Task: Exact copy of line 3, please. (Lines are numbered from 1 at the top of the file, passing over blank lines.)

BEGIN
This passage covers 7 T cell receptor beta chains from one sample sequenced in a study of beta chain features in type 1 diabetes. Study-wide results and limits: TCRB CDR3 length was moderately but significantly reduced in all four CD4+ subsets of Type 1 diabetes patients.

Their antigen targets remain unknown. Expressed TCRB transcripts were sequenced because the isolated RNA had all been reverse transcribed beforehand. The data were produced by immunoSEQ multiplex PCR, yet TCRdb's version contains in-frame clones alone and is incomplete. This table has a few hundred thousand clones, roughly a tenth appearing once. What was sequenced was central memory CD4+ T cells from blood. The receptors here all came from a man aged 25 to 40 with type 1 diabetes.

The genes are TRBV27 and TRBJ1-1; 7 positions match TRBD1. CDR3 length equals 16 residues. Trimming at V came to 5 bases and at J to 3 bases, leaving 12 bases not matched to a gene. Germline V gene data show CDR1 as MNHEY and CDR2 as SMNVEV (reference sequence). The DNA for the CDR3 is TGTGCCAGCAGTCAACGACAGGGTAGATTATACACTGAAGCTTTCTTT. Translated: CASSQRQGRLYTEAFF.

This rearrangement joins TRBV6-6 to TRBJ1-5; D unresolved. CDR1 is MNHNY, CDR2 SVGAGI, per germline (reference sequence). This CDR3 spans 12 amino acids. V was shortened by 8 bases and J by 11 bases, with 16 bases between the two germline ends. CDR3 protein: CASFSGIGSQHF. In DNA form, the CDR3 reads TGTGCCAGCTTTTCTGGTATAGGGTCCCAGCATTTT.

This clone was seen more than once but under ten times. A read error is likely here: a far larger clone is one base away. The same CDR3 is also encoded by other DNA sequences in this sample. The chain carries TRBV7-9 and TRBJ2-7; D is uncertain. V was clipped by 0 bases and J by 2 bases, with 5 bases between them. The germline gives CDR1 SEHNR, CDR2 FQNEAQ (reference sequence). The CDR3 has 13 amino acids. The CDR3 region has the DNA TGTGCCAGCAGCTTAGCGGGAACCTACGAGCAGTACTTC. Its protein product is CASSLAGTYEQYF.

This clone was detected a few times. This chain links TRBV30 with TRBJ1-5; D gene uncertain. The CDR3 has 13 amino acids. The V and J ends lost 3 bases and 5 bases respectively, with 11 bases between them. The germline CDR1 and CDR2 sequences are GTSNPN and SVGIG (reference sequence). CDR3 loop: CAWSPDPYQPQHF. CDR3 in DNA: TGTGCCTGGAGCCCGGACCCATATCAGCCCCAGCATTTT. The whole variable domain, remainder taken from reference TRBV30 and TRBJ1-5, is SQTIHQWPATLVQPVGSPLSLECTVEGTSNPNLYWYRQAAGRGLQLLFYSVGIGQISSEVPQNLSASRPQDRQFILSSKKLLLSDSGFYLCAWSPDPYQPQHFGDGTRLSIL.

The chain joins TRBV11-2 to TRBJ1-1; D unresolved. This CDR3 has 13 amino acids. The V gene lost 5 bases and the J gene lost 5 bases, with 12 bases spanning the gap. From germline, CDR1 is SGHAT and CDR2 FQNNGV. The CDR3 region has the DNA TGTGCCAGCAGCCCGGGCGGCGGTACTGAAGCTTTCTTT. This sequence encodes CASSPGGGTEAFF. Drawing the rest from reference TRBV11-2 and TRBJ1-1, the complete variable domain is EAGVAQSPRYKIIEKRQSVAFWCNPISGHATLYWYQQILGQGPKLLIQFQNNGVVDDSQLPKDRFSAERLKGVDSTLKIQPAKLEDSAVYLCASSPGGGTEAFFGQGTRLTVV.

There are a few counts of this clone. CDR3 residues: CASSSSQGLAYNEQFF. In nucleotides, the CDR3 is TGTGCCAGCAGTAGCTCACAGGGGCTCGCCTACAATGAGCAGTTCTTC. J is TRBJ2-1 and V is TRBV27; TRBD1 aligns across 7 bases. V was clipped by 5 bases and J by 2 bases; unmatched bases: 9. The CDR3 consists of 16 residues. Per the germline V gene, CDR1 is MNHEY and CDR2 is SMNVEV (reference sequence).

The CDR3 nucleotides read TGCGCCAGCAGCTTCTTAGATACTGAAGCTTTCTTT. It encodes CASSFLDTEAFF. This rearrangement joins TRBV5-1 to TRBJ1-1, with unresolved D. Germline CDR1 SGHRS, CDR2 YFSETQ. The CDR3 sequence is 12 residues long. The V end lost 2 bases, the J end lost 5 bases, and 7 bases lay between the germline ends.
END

The genes are TRBV27 and TRBJ1-1; 7 positions match TRBD1. CDR3 length equals 16 residues. Trimming at V came to 5 bases and at J to 3 bases, leaving 12 bases not matched to a gene. Germline V gene data show CDR1 as MNHEY and CDR2 as SMNVEV (reference sequence). The DNA for the CDR3 is TGTGCCAGCAGTCAACGACAGGGTAGATTATACACTGAAGCTTTCTTT. Translated: CASSQRQGRLYTEAFF.